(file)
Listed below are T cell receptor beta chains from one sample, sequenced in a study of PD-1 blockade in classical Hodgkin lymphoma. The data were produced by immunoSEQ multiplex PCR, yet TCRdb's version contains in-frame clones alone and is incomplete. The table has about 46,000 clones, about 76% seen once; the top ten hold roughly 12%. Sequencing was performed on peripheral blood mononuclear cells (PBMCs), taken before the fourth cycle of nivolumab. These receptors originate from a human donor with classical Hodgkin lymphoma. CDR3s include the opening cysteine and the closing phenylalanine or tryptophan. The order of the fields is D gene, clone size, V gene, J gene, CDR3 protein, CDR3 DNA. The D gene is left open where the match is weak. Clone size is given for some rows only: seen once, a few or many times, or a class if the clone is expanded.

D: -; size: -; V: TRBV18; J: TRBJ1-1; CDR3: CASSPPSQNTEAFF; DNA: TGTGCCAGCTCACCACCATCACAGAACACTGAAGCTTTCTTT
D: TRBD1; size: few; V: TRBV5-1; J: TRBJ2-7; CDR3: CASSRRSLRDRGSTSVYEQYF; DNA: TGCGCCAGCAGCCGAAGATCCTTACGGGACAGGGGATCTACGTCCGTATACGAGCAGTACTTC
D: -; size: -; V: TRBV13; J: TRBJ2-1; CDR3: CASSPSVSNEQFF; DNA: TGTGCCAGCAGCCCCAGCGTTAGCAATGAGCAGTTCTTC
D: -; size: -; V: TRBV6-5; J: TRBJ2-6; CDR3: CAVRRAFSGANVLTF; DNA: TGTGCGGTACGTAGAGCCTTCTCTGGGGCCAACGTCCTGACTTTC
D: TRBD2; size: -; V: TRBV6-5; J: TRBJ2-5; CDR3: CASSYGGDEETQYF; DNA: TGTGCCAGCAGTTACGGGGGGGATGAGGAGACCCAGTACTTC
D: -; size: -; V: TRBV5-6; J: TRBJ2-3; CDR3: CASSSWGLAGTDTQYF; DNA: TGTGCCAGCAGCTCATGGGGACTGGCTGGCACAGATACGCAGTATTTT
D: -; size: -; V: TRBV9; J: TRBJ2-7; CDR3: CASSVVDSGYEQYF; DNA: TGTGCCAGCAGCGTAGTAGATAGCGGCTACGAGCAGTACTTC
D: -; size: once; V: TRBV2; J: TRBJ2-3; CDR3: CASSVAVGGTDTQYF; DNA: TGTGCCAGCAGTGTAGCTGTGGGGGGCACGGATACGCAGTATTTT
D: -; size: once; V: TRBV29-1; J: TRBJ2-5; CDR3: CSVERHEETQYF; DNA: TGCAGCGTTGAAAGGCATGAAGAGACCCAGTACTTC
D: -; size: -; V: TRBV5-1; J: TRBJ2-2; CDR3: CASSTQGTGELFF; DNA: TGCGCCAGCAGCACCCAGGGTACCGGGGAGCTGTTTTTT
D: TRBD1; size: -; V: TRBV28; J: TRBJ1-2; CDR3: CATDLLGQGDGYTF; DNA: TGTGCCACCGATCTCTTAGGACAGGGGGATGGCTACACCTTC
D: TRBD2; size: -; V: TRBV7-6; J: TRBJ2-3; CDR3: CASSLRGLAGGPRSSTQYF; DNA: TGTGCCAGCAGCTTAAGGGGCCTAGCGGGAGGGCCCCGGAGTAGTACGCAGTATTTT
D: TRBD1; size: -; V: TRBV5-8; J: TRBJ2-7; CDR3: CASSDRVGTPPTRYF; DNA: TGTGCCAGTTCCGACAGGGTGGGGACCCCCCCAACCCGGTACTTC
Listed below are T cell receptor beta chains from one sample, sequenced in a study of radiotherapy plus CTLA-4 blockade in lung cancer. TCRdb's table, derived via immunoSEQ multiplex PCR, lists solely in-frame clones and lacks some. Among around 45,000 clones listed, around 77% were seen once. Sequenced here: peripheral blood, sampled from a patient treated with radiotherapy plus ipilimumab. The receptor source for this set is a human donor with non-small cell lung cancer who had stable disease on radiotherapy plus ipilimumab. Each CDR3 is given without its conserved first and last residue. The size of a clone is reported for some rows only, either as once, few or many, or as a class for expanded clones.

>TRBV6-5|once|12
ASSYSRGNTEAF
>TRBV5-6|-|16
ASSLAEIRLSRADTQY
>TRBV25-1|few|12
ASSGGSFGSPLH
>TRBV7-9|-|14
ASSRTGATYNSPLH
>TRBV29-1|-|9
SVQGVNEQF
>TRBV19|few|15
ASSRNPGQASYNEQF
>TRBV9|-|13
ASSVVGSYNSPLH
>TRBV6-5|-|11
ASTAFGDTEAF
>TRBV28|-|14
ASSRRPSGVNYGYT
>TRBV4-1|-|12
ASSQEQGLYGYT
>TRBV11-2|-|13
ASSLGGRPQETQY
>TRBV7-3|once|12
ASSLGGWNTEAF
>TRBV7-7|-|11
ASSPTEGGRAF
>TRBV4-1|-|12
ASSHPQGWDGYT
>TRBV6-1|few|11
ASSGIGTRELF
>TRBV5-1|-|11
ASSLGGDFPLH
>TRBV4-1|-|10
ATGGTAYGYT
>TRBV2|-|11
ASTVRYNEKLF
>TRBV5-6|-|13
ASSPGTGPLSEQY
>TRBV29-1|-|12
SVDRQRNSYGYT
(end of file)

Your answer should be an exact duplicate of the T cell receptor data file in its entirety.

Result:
Listed below are T cell receptor beta chains from one sample, sequenced in a study of PD-1 blockade in classical Hodgkin lymphoma. The data were produced by immunoSEQ multiplex PCR, yet TCRdb's version contains in-frame clones alone and is incomplete. The table has about 46,000 clones, about 76% seen once; the top ten hold roughly 12%. Sequencing was performed on peripheral blood mononuclear cells (PBMCs), taken before the fourth cycle of nivolumab. These receptors originate from a human donor with classical Hodgkin lymphoma. CDR3s include the opening cysteine and the closing phenylalanine or tryptophan. The order of the fields is D gene, clone size, V gene, J gene, CDR3 protein, CDR3 DNA. The D gene is left open where the match is weak. Clone size is given for some rows only: seen once, a few or many times, or a class if the clone is expanded.

D: -; size: -; V: TRBV18; J: TRBJ1-1; CDR3: CASSPPSQNTEAFF; DNA: TGTGCCAGCTCACCACCATCACAGAACACTGAAGCTTTCTTT
D: TRBD1; size: few; V: TRBV5-1; J: TRBJ2-7; CDR3: CASSRRSLRDRGSTSVYEQYF; DNA: TGCGCCAGCAGCCGAAGATCCTTACGGGACAGGGGATCTACGTCCGTATACGAGCAGTACTTC
D: -; size: -; V: TRBV13; J: TRBJ2-1; CDR3: CASSPSVSNEQFF; DNA: TGTGCCAGCAGCCCCAGCGTTAGCAATGAGCAGTTCTTC
D: -; size: -; V: TRBV6-5; J: TRBJ2-6; CDR3: CAVRRAFSGANVLTF; DNA: TGTGCGGTACGTAGAGCCTTCTCTGGGGCCAACGTCCTGACTTTC
D: TRBD2; size: -; V: TRBV6-5; J: TRBJ2-5; CDR3: CASSYGGDEETQYF; DNA: TGTGCCAGCAGTTACGGGGGGGATGAGGAGACCCAGTACTTC
D: -; size: -; V: TRBV5-6; J: TRBJ2-3; CDR3: CASSSWGLAGTDTQYF; DNA: TGTGCCAGCAGCTCATGGGGACTGGCTGGCACAGATACGCAGTATTTT
D: -; size: -; V: TRBV9; J: TRBJ2-7; CDR3: CASSVVDSGYEQYF; DNA: TGTGCCAGCAGCGTAGTAGATAGCGGCTACGAGCAGTACTTC
D: -; size: once; V: TRBV2; J: TRBJ2-3; CDR3: CASSVAVGGTDTQYF; DNA: TGTGCCAGCAGTGTAGCTGTGGGGGGCACGGATACGCAGTATTTT
D: -; size: once; V: TRBV29-1; J: TRBJ2-5; CDR3: CSVERHEETQYF; DNA: TGCAGCGTTGAAAGGCATGAAGAGACCCAGTACTTC
D: -; size: -; V: TRBV5-1; J: TRBJ2-2; CDR3: CASSTQGTGELFF; DNA: TGCGCCAGCAGCACCCAGGGTACCGGGGAGCTGTTTTTT
D: TRBD1; size: -; V: TRBV28; J: TRBJ1-2; CDR3: CATDLLGQGDGYTF; DNA: TGTGCCACCGATCTCTTAGGACAGGGGGATGGCTACACCTTC
D: TRBD2; size: -; V: TRBV7-6; J: TRBJ2-3; CDR3: CASSLRGLAGGPRSSTQYF; DNA: TGTGCCAGCAGCTTAAGGGGCCTAGCGGGAGGGCCCCGGAGTAGTACGCAGTATTTT
D: TRBD1; size: -; V: TRBV5-8; J: TRBJ2-7; CDR3: CASSDRVGTPPTRYF; DNA: TGTGCCAGTTCCGACAGGGTGGGGACCCCCCCAACCCGGTACTTC
Listed below are T cell receptor beta chains from one sample, sequenced in a study of radiotherapy plus CTLA-4 blockade in lung cancer. TCRdb's table, derived via immunoSEQ multiplex PCR, lists solely in-frame clones and lacks some. Among around 45,000 clones listed, around 77% were seen once. Sequenced here: peripheral blood, sampled from a patient treated with radiotherapy plus ipilimumab. The receptor source for this set is a human donor with non-small cell lung cancer who had stable disease on radiotherapy plus ipilimumab. Each CDR3 is given without its conserved first and last residue. The size of a clone is reported for some rows only, either as once, few or many, or as a class for expanded clones.

>TRBV6-5|once|12
ASSYSRGNTEAF
>TRBV5-6|-|16
ASSLAEIRLSRADTQY
>TRBV25-1|few|12
ASSGGSFGSPLH
>TRBV7-9|-|14
ASSRTGATYNSPLH
>TRBV29-1|-|9
SVQGVNEQF
>TRBV19|few|15
ASSRNPGQASYNEQF
>TRBV9|-|13
ASSVVGSYNSPLH
>TRBV6-5|-|11
ASTAFGDTEAF
>TRBV28|-|14
ASSRRPSGVNYGYT
>TRBV4-1|-|12
ASSQEQGLYGYT
>TRBV11-2|-|13
ASSLGGRPQETQY
>TRBV7-3|once|12
ASSLGGWNTEAF
>TRBV7-7|-|11
ASSPTEGGRAF
>TRBV4-1|-|12
ASSHPQGWDGYT
>TRBV6-1|few|11
ASSGIGTRELF
>TRBV5-1|-|11
ASSLGGDFPLH
>TRBV4-1|-|10
ATGGTAYGYT
>TRBV2|-|11
ASTVRYNEKLF
>TRBV5-6|-|13
ASSPGTGPLSEQY
>TRBV29-1|-|12
SVDRQRNSYGYT